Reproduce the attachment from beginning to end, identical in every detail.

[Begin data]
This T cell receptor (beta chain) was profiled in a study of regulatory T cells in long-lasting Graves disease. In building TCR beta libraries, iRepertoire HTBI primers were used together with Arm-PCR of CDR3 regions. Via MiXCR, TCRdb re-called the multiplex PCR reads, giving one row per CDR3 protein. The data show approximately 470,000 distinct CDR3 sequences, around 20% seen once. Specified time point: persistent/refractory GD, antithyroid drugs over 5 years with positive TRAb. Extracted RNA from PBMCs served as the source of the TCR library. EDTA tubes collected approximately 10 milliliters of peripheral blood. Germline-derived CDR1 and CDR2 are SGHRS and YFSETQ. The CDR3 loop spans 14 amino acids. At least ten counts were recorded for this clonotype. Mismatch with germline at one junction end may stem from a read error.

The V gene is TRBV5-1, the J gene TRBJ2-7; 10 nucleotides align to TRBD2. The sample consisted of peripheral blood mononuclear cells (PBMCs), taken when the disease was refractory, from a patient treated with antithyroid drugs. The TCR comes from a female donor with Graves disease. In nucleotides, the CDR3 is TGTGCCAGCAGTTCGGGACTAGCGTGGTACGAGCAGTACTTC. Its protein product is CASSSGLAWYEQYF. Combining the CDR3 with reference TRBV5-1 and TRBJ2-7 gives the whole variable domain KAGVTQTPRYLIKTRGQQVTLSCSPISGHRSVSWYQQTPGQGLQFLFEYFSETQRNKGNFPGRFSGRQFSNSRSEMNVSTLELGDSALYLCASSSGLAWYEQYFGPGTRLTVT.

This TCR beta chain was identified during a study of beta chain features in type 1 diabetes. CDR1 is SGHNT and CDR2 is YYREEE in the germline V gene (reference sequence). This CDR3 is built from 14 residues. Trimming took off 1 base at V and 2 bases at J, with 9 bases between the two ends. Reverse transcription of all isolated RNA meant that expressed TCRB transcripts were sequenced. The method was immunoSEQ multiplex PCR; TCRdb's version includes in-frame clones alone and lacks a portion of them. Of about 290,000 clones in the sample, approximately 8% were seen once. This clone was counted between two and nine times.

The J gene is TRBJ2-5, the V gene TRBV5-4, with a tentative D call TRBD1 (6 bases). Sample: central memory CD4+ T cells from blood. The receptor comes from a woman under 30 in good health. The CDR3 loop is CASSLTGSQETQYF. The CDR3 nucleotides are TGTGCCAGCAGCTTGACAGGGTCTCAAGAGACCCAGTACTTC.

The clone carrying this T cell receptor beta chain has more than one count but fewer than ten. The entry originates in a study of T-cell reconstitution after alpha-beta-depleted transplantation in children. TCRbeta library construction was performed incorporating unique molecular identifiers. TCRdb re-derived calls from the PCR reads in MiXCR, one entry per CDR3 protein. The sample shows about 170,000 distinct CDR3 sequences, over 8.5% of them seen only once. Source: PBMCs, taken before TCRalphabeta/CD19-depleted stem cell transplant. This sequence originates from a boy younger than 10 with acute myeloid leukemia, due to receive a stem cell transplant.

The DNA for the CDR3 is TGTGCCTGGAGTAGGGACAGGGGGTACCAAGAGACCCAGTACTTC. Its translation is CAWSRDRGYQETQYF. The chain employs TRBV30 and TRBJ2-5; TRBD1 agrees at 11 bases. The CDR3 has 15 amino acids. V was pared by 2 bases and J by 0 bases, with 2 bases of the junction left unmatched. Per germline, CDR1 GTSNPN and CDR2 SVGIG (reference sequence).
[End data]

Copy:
This T cell receptor (beta chain) was profiled in a study of regulatory T cells in long-lasting Graves disease. In building TCR beta libraries, iRepertoire HTBI primers were used together with Arm-PCR of CDR3 regions. Via MiXCR, TCRdb re-called the multiplex PCR reads, giving one row per CDR3 protein. The data show approximately 470,000 distinct CDR3 sequences, around 20% seen once. Specified time point: persistent/refractory GD, antithyroid drugs over 5 years with positive TRAb. Extracted RNA from PBMCs served as the source of the TCR library. EDTA tubes collected approximately 10 milliliters of peripheral blood. Germline-derived CDR1 and CDR2 are SGHRS and YFSETQ. The CDR3 loop spans 14 amino acids. At least ten counts were recorded for this clonotype. Mismatch with germline at one junction end may stem from a read error.

The V gene is TRBV5-1, the J gene TRBJ2-7; 10 nucleotides align to TRBD2. The sample consisted of peripheral blood mononuclear cells (PBMCs), taken when the disease was refractory, from a patient treated with antithyroid drugs. The TCR comes from a female donor with Graves disease. In nucleotides, the CDR3 is TGTGCCAGCAGTTCGGGACTAGCGTGGTACGAGCAGTACTTC. Its protein product is CASSSGLAWYEQYF. Combining the CDR3 with reference TRBV5-1 and TRBJ2-7 gives the whole variable domain KAGVTQTPRYLIKTRGQQVTLSCSPISGHRSVSWYQQTPGQGLQFLFEYFSETQRNKGNFPGRFSGRQFSNSRSEMNVSTLELGDSALYLCASSSGLAWYEQYFGPGTRLTVT.

This TCR beta chain was identified during a study of beta chain features in type 1 diabetes. CDR1 is SGHNT and CDR2 is YYREEE in the germline V gene (reference sequence). This CDR3 is built from 14 residues. Trimming took off 1 base at V and 2 bases at J, with 9 bases between the two ends. Reverse transcription of all isolated RNA meant that expressed TCRB transcripts were sequenced. The method was immunoSEQ multiplex PCR; TCRdb's version includes in-frame clones alone and lacks a portion of them. Of about 290,000 clones in the sample, approximately 8% were seen once. This clone was counted between two and nine times.

The J gene is TRBJ2-5, the V gene TRBV5-4, with a tentative D call TRBD1 (6 bases). Sample: central memory CD4+ T cells from blood. The receptor comes from a woman under 30 in good health. The CDR3 loop is CASSLTGSQETQYF. The CDR3 nucleotides are TGTGCCAGCAGCTTGACAGGGTCTCAAGAGACCCAGTACTTC.

The clone carrying this T cell receptor beta chain has more than one count but fewer than ten. The entry originates in a study of T-cell reconstitution after alpha-beta-depleted transplantation in children. TCRbeta library construction was performed incorporating unique molecular identifiers. TCRdb re-derived calls from the PCR reads in MiXCR, one entry per CDR3 protein. The sample shows about 170,000 distinct CDR3 sequences, over 8.5% of them seen only once. Source: PBMCs, taken before TCRalphabeta/CD19-depleted stem cell transplant. This sequence originates from a boy younger than 10 with acute myeloid leukemia, due to receive a stem cell transplant.

The DNA for the CDR3 is TGTGCCTGGAGTAGGGACAGGGGGTACCAAGAGACCCAGTACTTC. Its translation is CAWSRDRGYQETQYF. The chain employs TRBV30 and TRBJ2-5; TRBD1 agrees at 11 bases. The CDR3 has 15 amino acids. V was pared by 2 bases and J by 0 bases, with 2 bases of the junction left unmatched. Per germline, CDR1 GTSNPN and CDR2 SVGIG (reference sequence).